Risk: Where standing features occur, they can be used as scratching posts by grazing stock.
This can lead not only to physical damage of a feature such as a standing stone, but in extreme cases, increased soil erosion at the base of the feature can lead to instability.
Mitigation measure: Monitor such features. If damage is seen to occur, exclude the stock from the area and consult with a local authority archaeologists to agree on long-term management. Erecting a scratching post away from the historic feature may provide respite.

Image showing animal induced erosion at the base of a tree. © CADW Image showing animal induced erosion at the base of a tree. © CADW

Risk: Where trees are retained on earthworks in a more open landscape, they can act as a focal point for shelter.
This can lead to increased erosion around the base of the trees.
Mitigation measure: When this occurs, seek advice from the local authority archaeologist. The favoured management option is likely to be to exclude stock from the area, but in some circumstances, there may be justification in removing the trees. However, the trees may also have some historic landscape value of their own.

Risk: Selective grazing can result in an archaeological site becoming dominated by an unwanted, less palatable type of vegetation such as bracken.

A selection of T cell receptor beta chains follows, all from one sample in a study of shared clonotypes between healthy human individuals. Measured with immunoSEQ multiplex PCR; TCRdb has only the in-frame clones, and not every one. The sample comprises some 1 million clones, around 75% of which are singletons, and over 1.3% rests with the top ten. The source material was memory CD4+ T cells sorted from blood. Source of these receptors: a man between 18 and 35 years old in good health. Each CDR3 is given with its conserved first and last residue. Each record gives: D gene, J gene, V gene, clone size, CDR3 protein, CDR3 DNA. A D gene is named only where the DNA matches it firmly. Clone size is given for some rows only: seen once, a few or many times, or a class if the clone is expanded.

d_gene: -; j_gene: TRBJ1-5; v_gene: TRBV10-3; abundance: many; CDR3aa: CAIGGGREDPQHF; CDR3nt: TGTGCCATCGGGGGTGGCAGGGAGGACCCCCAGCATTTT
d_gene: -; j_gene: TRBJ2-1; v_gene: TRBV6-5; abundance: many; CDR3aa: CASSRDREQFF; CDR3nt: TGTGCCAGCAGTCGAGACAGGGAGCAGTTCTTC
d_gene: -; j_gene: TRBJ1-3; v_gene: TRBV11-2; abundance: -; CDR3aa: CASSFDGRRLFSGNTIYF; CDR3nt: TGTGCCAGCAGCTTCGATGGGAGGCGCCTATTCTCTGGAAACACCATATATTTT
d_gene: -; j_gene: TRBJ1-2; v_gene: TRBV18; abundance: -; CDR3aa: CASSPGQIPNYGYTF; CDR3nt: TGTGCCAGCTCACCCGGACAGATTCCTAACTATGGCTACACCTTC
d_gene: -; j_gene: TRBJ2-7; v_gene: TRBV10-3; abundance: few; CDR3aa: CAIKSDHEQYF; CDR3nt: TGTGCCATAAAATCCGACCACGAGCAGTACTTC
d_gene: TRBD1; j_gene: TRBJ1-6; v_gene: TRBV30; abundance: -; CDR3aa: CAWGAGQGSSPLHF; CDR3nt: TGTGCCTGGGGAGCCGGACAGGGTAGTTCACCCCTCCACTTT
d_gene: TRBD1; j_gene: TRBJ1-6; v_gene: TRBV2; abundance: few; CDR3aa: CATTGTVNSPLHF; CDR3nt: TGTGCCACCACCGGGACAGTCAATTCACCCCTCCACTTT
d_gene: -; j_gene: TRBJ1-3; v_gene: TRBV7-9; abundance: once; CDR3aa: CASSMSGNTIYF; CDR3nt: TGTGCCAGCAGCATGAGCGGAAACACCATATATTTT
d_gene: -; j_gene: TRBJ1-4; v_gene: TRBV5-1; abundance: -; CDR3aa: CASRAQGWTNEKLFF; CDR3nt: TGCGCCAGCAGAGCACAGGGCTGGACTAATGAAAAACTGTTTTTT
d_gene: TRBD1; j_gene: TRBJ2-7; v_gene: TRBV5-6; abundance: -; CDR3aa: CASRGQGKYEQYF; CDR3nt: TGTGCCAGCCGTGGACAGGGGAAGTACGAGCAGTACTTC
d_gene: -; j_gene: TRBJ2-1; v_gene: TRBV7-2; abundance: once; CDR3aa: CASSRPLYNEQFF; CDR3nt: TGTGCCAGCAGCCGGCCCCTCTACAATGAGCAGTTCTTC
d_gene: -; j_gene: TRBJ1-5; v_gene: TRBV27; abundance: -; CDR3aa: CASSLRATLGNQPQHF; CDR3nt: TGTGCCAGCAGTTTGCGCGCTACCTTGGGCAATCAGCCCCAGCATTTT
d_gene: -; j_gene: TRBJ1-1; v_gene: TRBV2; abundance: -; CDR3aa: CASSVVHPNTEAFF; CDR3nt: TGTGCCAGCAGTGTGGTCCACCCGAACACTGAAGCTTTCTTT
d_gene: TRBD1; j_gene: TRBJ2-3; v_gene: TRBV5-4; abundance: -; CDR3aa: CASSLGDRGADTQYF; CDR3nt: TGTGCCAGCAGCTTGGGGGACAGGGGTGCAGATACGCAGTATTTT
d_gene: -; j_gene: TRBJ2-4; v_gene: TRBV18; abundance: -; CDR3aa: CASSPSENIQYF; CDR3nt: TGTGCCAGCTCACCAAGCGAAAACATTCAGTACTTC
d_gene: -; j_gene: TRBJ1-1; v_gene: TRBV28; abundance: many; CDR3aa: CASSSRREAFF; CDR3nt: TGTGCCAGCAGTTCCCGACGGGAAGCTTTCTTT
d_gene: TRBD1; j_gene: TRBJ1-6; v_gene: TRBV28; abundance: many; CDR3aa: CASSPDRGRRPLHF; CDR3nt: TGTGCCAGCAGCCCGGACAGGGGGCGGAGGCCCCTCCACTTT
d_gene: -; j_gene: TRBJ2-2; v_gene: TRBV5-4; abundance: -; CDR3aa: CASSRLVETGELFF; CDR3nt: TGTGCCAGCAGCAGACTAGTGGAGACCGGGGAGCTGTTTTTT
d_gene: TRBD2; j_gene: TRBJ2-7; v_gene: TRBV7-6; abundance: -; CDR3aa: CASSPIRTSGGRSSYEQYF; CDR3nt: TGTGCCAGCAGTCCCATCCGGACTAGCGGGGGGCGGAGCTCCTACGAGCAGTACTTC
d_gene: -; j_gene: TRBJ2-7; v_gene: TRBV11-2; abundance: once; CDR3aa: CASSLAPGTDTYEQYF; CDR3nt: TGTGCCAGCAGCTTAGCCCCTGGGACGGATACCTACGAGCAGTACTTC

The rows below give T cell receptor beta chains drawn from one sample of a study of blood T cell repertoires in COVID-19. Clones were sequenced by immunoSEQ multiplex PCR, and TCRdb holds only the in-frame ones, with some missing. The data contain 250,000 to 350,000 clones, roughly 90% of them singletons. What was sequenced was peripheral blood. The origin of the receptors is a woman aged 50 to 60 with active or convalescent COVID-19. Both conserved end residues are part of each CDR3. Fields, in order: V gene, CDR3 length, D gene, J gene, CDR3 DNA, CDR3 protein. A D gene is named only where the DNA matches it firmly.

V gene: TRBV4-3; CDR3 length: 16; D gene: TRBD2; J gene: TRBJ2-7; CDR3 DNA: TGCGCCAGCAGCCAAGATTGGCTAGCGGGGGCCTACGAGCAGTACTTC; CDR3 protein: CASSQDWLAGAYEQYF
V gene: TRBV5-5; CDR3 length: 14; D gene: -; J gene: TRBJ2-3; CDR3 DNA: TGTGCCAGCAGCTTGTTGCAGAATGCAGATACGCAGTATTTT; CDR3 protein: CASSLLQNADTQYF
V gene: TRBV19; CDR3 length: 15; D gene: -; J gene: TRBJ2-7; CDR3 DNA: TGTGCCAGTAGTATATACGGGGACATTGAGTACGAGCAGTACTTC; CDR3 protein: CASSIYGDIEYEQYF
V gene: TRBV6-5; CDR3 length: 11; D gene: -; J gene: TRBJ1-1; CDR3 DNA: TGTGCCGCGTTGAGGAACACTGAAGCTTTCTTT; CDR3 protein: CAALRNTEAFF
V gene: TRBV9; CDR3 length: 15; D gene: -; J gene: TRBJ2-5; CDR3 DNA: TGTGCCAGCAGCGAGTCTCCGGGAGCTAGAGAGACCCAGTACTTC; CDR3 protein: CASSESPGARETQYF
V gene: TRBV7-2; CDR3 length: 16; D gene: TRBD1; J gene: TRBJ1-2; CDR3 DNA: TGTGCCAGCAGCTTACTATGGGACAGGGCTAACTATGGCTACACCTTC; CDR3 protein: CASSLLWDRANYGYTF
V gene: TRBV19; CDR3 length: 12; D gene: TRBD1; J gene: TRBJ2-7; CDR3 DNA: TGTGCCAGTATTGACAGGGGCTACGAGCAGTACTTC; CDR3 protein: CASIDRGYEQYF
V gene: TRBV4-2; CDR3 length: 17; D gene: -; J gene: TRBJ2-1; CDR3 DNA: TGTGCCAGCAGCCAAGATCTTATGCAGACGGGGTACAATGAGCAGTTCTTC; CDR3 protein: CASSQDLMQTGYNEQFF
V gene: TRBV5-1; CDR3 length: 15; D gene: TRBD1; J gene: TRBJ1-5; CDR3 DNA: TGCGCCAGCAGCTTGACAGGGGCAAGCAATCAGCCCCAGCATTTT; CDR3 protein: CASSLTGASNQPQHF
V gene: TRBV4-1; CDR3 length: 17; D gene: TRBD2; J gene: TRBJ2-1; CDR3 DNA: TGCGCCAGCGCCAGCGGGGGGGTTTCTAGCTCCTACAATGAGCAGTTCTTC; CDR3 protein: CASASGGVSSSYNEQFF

Mitigation measure: If this occurs, altering the type of animal stocked may solve the problem. Otherwise, manual cutting or rolling of the weed will be required to control it.

Risk: Where grazing is being cosidered on former mineral extraction sites, further information should be sought on the types of substances likely to remain on site and the potential risks to livestock or from any site disturbance that may follow.
Mitigation measure: Consult with former land owner/manager if there is uncertainty over past use and the potential materials remaining on site. If doubt remains, some environmental analysis and consultation should be considered.

Further sources of information

National Monuments Records: These are maintained by national organisations and contain information on many elements in the historic environment. Please note that the national records do not always contain all the information that is contained in local records.

Local Sites and Monuments or Historic Environment Records (SMR/HER): Often, but not always maintained by a local authority. An increasing number have online information. Staff may also be able to advise on locally relevant designations, policies, projects and advisory services.

Association of Local Government Archaeological Officers (ALGAO) UK

  • England: All County, Unitary and National Park authority’s have some form of archaeological service
  • Scotland: Most Scottish local authorities have an archaeological service or have a partnership arrangement with a neighbouring authority
  • Wales: Archaeological Trusts maintain SMR/HERS and offer a range of services

Please note that not all the information contained in NMR/SMR/HERS has been validated in the field, indeed many areas have not been the subject of archaeological survey and most records will require interpretation as to how they should influence site management.

  • It is inadvisable to prepare management plans based solely on 'the dots on a map' contained in many heritage record systems without having an appreciation of the nature and extent of the features and area to be conserved.

Other sources of information: